Wednesday, September 2, 2009

Combat Camera: Hunting Taliban Different Than What Marines Expected

Cpls. Jose L. Aguilar, from Buena Park, Calif., and Joseph M. Misek, from Salem, Ore. - from C Company, 1st Battalion, 5th Marines - discuss the route ahead during a patrol Aug. 28. (Photo by Gunnery Sgt. Chris W. Cox, Regimental Combat Team 3.)

First Platoon commander 1st Lt. Patrick O'Shea, from C Company, 1st Battalion, 5th Marine Regiment, speaks to a local farmer during a patrol, Aug. 25. (Photo by Gunnery Sgt. Chris W. Cox, Regimental Combat Team 3.)

Squad automatic weapon gunner Lance Cpl. Alex Torres - with Co. C, 1st Battalion, 5th Marine Regiment - watches for threatening activity during a patrol halt Aug. 25. (Photo by Gunnery Sgt. Chris W. Cox, Regimental Combat Team 3.)

Platoon commander 1st Lt. Patrick O'Shea, from Co. C, 1st Battalion, 5th Marine Regiment, communicates with battalion headquarters during a patrol Aug. 25, while pointing toward where an improvised explosive device detonated two days earlier, critically injuring a 5-year-old boy. (Photo by Gunnery Sgt. Chris W. Cox, Regimental Combat Team 3.)

Dispatches from the Front:

KHOSRABAD, Afghanistan, Sept. 2, 2009 -- For the Marines of Company C, 1st Battalion, 5th Marine Regiment, hunting the Taliban takes patience and flexibility. Even on days when they don't get what they expect, being seen and speaking with the locals is a small victory.

On Aug. 25, the Marines from 1st Platoon began their day with the intent of looking for a fight. A patrol, like any of the countless ones they've undertaken since their arrival here, but based on a guess that insurgents might try to ambush them. With that knowledge, the Marines prepared themselves to hit back.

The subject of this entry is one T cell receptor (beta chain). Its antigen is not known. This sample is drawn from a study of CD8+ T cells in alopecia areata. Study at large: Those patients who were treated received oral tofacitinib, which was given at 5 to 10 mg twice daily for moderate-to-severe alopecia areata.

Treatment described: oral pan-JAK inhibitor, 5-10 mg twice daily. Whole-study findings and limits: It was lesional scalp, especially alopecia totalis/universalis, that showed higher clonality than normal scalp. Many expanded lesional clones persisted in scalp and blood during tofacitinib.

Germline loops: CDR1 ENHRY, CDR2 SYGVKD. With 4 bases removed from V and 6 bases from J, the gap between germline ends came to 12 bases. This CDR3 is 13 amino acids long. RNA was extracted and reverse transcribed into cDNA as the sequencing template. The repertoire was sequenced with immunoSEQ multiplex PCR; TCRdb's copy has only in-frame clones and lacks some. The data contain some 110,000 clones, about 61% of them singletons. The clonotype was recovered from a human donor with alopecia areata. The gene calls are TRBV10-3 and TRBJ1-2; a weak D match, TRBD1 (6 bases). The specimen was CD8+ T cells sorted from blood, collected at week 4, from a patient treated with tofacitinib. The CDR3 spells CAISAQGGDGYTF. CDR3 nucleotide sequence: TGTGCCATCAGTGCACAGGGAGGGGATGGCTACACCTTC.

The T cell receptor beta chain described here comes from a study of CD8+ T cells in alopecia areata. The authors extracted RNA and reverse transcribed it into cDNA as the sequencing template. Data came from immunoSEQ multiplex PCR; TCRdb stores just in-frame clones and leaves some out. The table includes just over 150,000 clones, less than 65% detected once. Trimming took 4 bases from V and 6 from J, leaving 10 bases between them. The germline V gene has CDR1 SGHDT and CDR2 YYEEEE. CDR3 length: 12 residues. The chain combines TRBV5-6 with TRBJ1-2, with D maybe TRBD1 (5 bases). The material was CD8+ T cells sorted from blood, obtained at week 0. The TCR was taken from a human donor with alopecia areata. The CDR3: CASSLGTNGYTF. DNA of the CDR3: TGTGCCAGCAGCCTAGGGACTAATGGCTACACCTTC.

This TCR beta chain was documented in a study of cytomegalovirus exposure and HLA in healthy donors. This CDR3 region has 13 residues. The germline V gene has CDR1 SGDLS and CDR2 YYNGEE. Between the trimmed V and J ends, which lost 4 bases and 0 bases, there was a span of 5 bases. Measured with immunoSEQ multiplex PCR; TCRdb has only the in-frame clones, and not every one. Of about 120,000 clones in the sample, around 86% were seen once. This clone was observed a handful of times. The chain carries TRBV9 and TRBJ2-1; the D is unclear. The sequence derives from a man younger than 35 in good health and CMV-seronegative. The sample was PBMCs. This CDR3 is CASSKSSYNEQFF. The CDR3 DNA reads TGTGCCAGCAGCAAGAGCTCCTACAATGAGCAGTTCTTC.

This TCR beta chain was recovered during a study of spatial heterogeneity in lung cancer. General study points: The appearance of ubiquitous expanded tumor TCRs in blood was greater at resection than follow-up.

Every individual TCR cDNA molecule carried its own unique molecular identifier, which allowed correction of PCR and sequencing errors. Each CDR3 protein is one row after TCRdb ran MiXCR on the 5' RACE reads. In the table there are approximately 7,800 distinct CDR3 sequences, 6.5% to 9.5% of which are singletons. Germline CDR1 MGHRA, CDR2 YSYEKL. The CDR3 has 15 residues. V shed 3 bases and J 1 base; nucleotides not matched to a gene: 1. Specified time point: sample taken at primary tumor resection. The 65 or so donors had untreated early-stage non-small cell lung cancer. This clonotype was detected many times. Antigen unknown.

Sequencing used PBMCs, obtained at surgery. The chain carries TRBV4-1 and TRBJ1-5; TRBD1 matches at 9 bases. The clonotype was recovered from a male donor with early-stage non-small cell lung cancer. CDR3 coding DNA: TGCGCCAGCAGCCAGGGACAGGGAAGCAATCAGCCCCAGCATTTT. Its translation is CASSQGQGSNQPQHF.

A few days earlier, the Taliban had critically injured a child while trying to emplace a hasty IED for them during a similar morning patrol. This day, despite their expectations, the Taliban didn't show themselves where the Marines expected them, and probably for a good reason.

"They shot themselves in the foot in that village," said 1st Platoon commander 1st Lt. Patrick O'Shea. "I think if they were to show up there, the villagers would kill them."

In this war, where the main focus is the well-being of the local people, these young men, whose average age is 23, have a difficult job that is not usually associated with the hard-hitting Corps. Tactical restraint is the name of the game.

"The fighting mentality is always going to be in your mind. You have to put that to the side," said 23-year-old team leader Cpl. Joseph M. Misek, from Salem, Ore.

"Like today, we went out expecting a fight," he said. "We're trained enough to be able to go from one way of doing business to another. Now it's just habit for us."

These Marines have been living in this agricultural district since early July. For two weeks after their helicopter insertion, they lived in only what they had carried with them. Then combat engineers built a berm around a small, secure area they could call home.

Today, they live in accommodations they've mostly built for themselves, using camouflage nets and ponchos to create shade from the 120-degree heat and humidity. It's the only respite after a four- to six-mile foot patrol with at least 70 pounds of gear riding on their shoulders and back.

Despite the enemy presence, however, most of these patrols are simply an opportunity to interact with the locals.

"Before it was a pretty new thing for them – they hadn't seen Marines before," Misek explained. "Now, they're more willing to talk with us, to converse with us. Kids aren't afraid to talk with us.

"We're showing the good side of the Marine Corps," he said. "We're more than just security."

One sure method to gauge how welcome they've become in this society that values its privacy is the way the children approach the Marines as they hike through towns and cornfields. Their helmets, bullet-proof vests and sunglasses make them look alien to the children who have never been past the edge of their village, but they approach the riflemen without fear.